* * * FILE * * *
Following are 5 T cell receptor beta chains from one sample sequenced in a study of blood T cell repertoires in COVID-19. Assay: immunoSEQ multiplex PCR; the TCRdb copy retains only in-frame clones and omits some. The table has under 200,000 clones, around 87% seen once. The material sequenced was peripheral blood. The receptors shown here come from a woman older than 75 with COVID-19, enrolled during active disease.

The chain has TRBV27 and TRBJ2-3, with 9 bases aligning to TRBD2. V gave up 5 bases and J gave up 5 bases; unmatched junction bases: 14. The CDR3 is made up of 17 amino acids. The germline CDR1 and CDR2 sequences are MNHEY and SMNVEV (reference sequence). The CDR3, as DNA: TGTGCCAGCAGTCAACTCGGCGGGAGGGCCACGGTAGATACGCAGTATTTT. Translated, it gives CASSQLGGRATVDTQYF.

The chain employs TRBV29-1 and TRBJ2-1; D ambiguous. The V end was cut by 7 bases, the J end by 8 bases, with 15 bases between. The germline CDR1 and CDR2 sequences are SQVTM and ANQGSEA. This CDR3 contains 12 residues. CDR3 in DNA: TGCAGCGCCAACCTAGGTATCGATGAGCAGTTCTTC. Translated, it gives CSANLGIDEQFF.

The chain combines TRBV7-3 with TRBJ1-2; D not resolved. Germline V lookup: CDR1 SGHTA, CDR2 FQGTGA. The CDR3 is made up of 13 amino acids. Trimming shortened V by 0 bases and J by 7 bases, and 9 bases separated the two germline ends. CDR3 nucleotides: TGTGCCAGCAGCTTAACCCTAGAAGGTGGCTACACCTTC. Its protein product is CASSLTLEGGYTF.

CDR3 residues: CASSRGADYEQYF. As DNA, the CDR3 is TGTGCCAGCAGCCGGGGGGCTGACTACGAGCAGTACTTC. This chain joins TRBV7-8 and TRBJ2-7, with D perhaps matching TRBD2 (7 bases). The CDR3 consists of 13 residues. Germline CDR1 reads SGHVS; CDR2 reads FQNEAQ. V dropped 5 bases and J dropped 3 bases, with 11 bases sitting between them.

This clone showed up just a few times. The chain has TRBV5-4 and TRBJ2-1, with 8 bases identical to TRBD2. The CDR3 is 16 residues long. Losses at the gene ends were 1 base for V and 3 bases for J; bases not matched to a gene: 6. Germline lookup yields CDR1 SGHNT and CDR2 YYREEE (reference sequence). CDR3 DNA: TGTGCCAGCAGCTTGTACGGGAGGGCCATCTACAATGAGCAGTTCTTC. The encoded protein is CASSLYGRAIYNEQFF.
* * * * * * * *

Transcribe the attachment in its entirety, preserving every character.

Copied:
Following are 5 T cell receptor beta chains from one sample sequenced in a study of blood T cell repertoires in COVID-19. Assay: immunoSEQ multiplex PCR; the TCRdb copy retains only in-frame clones and omits some. The table has under 200,000 clones, around 87% seen once. The material sequenced was peripheral blood. The receptors shown here come from a woman older than 75 with COVID-19, enrolled during active disease.

The chain has TRBV27 and TRBJ2-3, with 9 bases aligning to TRBD2. V gave up 5 bases and J gave up 5 bases; unmatched junction bases: 14. The CDR3 is made up of 17 amino acids. The germline CDR1 and CDR2 sequences are MNHEY and SMNVEV (reference sequence). The CDR3, as DNA: TGTGCCAGCAGTCAACTCGGCGGGAGGGCCACGGTAGATACGCAGTATTTT. Translated, it gives CASSQLGGRATVDTQYF.

The chain employs TRBV29-1 and TRBJ2-1; D ambiguous. The V end was cut by 7 bases, the J end by 8 bases, with 15 bases between. The germline CDR1 and CDR2 sequences are SQVTM and ANQGSEA. This CDR3 contains 12 residues. CDR3 in DNA: TGCAGCGCCAACCTAGGTATCGATGAGCAGTTCTTC. Translated, it gives CSANLGIDEQFF.

The chain combines TRBV7-3 with TRBJ1-2; D not resolved. Germline V lookup: CDR1 SGHTA, CDR2 FQGTGA. The CDR3 is made up of 13 amino acids. Trimming shortened V by 0 bases and J by 7 bases, and 9 bases separated the two germline ends. CDR3 nucleotides: TGTGCCAGCAGCTTAACCCTAGAAGGTGGCTACACCTTC. Its protein product is CASSLTLEGGYTF.

CDR3 residues: CASSRGADYEQYF. As DNA, the CDR3 is TGTGCCAGCAGCCGGGGGGCTGACTACGAGCAGTACTTC. This chain joins TRBV7-8 and TRBJ2-7, with D perhaps matching TRBD2 (7 bases). The CDR3 consists of 13 residues. Germline CDR1 reads SGHVS; CDR2 reads FQNEAQ. V dropped 5 bases and J dropped 3 bases, with 11 bases sitting between them.

This clone showed up just a few times. The chain has TRBV5-4 and TRBJ2-1, with 8 bases identical to TRBD2. The CDR3 is 16 residues long. Losses at the gene ends were 1 base for V and 3 bases for J; bases not matched to a gene: 6. Germline lookup yields CDR1 SGHNT and CDR2 YYREEE (reference sequence). CDR3 DNA: TGTGCCAGCAGCTTGTACGGGAGGGCCATCTACAATGAGCAGTTCTTC. The encoded protein is CASSLYGRAIYNEQFF.